Windsor to Chatham, Kent

To celebrate the 25th Anniversary of the Dutch Barge Association (DBA) a flotilla of barges was organised to rendezvous at Chatham Marina in Kent. This coincided with the Chatham maritime food and drink festival. A plus on many points but mainly giving me the opportunity to experience how Angela Dawn handles in the tidal river and estuary whilst in the company of experienced boaters.

I transited solo down to Limehouse, London on the 17th May covered in my previous post. It was interesting staying in Limehouse for a week and meeting some of the residential boaters. Finding walks for Nutty was difficult but she got used to going on the Docklands Light Railway (DLR) and visiting the Grapes pub.

I was joined by my crew, Geoff, Mick and John. We’d done narrowboating before and I knew them all capable sailors and very experienced drinkers.

We left Limehouse on the 24th with 2 other barges and cruised the 3 miles round the other side of Canary Wharf to West India Dock. Staying here for the night we met up with the rest of the DBA floatilla. It seemed bizarre mooring up beneath the financial power houses of London. West India Dock is controlled by the Canal and River Trust. The lock is huge and requires the bridge over a busy road to be raised. The lock was extremely gentle which cannot be said of the river.

The following day 13 boats re-entered the lock for the transit to Chatham. We could probably have got another 13 boats in it was that large. It must have been amazing in its heyday.

In the narrower reached of the Thames and with several small faster boats around us the water was quite choppy from side to side. Passing through the Thames Barrier was exciting and the river widened significantly with less side to side chop. The scenery became very industrialised.

We remained close to the back enjoying the view of the barges ahead. As the estuary widened the head on chop and swell increased significantly. With the tide now pushing us downstream  we maintained a steady 8 – 9 knots it was quite exhilarating bashing of  the swell.


It took around 6 hours to clear the Thames and turn into the river Medway. Tide now pushing us up stream this was a far more gentle journey.

Half way up we came across a barge who’d had engine trouble and was drifting. We turned around and took her in tow. It turned out to be a engine cooling pipe that had split and under pressure was putting a lot of water into the engine room. A sober reminder of being a single engined boat. On arriving at Chatham we deposited our tow at the mooring pontoon in the river and joined the queue to enter the lock. This was a slow process as the lock only took 2 -3 boats at any one time and has to lift a road each time.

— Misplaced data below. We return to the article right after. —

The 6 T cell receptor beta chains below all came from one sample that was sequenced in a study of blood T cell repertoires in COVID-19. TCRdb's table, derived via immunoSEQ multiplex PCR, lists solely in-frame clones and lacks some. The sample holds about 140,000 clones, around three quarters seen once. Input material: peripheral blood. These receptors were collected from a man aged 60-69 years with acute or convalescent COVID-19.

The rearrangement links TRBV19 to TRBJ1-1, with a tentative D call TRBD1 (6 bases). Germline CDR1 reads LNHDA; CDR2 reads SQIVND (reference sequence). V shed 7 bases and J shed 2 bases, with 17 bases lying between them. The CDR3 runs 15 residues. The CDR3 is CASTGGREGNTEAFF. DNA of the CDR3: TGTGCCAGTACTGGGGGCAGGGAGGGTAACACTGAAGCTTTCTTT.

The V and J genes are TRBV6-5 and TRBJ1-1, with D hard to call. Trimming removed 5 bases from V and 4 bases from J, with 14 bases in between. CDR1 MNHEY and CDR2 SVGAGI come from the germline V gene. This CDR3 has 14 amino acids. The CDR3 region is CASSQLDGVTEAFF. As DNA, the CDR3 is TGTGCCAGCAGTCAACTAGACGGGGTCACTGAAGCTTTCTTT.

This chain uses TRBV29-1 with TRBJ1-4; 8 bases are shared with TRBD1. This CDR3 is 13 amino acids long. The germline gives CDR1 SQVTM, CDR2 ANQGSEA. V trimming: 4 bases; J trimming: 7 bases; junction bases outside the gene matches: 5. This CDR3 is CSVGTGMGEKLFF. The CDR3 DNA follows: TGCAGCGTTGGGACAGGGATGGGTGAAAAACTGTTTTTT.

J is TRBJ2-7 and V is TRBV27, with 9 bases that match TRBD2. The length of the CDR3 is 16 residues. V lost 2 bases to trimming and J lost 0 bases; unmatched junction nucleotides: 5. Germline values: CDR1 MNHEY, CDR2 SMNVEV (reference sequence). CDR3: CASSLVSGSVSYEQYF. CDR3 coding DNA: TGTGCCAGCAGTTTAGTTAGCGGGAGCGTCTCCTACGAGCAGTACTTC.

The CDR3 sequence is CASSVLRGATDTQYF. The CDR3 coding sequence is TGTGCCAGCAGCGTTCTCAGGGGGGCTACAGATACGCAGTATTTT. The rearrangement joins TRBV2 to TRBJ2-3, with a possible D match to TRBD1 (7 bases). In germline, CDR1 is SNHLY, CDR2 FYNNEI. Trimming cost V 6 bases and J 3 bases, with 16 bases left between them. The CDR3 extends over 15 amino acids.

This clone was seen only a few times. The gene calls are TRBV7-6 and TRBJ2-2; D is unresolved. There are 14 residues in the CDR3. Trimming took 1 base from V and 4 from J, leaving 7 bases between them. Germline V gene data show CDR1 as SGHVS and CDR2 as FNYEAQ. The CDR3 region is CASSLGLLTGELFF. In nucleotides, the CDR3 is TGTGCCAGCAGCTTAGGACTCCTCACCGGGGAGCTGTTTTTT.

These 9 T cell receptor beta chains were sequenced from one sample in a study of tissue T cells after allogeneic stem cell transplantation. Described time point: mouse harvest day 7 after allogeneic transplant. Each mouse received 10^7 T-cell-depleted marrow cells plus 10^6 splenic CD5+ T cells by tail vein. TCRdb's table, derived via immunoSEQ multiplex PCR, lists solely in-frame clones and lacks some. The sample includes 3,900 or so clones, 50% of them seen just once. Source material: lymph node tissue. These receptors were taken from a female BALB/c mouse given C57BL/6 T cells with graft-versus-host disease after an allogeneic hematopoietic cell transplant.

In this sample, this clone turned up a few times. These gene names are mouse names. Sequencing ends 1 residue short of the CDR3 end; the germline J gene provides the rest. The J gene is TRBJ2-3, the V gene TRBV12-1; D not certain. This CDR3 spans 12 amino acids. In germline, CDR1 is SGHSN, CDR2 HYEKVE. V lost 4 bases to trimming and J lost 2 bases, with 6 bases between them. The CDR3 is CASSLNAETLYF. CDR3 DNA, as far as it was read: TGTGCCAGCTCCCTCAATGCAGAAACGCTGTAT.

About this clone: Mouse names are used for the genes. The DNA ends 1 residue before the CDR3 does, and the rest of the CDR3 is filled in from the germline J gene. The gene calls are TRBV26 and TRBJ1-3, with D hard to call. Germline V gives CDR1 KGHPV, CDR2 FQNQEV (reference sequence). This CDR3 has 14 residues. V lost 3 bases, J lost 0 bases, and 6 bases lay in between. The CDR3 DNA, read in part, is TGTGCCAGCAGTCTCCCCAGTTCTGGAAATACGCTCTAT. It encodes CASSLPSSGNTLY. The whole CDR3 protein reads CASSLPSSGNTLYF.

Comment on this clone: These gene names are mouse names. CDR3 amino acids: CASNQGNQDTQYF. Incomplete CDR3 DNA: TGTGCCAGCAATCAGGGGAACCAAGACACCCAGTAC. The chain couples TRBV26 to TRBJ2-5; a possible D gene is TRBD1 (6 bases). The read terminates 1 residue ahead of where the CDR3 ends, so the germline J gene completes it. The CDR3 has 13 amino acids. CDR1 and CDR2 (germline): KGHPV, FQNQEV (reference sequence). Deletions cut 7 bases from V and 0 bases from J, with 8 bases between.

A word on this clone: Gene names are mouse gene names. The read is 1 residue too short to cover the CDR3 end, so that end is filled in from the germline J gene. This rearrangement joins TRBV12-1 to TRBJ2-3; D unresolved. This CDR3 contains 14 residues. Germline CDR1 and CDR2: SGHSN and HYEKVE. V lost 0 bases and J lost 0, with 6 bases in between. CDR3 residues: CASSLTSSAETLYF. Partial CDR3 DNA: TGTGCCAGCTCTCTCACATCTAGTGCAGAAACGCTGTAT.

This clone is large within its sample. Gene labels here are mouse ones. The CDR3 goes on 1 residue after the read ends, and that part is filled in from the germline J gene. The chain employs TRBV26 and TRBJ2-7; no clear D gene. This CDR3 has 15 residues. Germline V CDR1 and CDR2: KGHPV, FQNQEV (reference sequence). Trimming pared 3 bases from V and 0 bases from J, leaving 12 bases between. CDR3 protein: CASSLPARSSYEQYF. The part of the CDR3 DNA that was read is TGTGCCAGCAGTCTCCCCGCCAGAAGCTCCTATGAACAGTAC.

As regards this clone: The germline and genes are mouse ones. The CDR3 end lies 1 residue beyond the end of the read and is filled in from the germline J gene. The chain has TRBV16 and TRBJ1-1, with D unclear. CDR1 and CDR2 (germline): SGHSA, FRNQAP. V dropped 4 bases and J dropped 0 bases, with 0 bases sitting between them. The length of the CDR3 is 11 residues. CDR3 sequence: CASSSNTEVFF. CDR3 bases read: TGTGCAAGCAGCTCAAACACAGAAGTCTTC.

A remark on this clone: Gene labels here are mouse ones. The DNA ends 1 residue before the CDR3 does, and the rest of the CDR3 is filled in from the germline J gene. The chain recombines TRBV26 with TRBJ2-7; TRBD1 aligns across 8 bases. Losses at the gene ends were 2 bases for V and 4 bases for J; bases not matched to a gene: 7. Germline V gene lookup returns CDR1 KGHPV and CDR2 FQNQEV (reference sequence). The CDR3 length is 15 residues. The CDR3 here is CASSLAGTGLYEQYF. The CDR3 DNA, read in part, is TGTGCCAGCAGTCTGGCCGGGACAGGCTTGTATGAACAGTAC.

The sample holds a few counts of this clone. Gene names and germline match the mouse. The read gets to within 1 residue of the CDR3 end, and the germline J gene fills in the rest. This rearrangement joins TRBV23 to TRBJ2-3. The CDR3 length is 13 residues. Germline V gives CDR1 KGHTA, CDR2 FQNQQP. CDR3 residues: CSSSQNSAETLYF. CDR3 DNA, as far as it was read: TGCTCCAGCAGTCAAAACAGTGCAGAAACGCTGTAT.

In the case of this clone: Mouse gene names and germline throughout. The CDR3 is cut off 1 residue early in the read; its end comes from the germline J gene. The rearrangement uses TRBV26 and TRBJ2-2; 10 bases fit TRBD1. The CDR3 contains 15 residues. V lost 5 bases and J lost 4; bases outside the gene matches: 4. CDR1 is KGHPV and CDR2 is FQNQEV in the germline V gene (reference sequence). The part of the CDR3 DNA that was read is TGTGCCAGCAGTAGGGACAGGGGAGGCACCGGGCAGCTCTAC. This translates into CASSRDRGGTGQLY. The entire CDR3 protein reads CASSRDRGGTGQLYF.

In addition to us were a flotilla of Little Ships that took part in the WWII Dunkirk rescue. The weekend was fabulous, making new friends, drinking too much and exploring the historic dockyard. The boats were all dressed in flags and bunting. We managed to get some real class plastic bunting with flashing lights!

On Monday evening we and 4 other boats left for Queensborough for a night stop. This is 2 hours down the Medway and meant it would be quicker for the remainder to leave the lock the following day.

On Tuesday morning 10 boats reassembled in the estuary and turned back up the Thames. This was a much smoother passage but it’s amazing how long the Thames is from London to the sea. Most stopped at West India while we and Dea Latis carried on round to Limehouse.

The following morning we set of alone back to Teddington. Leaving 3 hours before high water we were quickly driven upstream. This time the river was very busy with the tourist boats, water taxis and working craft.

The sights flew by, after Kew it was clear we were going to arrive early for the Richmond barrier which holds water in the upper Thames so slowed down. By the time we reached Teddington another 5 of the barges had joined us and we all went through the longest lock at Teddington together.

An amazing experience that has given me huge knowledge of the water and confidence in my magnificent boat. Many thanks to my crew, Geoff, John and Mick. Also to Caroline and Andy Soper for organising the event and all the other bargees.

2 thoughts on “Windsor to Chatham, Kent

  1. Hi Dean, we are thinking of a Piper Barge, the same as your type and I am interested in some of the extras you have added like Radar etc. Not sure if you have an email address I could contact you on since I would very much like to get some feedback on your experience like how as it over winter something my wife is very worried about. I have joined your blog so you might have my email address from that if not please let em know via this and we can try and get a way to speak together. I have spoken to Andrea at Piper and she know I am looking for people like you to speak to. Bob


    1. Hello Bob

      My email is

      You don’t need radar,I spent 35 years working on radar and wanted one as a toy. Maybe worth while if you’re planning to do a lot of coastal work. I really enjoy the tidal Thames and estuary I’ll be having an AIS transponder fitted soon. At the moment I only have a receiver through an upgraded radio.

      Winter was very comfortable, the central heating is very effective. The floor gets very cold, no or little insulation down there. I was glad I had the Oil stove heater fitted. I ran it all night at its lowest setting, you could do the same with the central heating but the temperature would be going up and down. Also it’s a back up in case the boiler fails.

      Drop me a line with any questions




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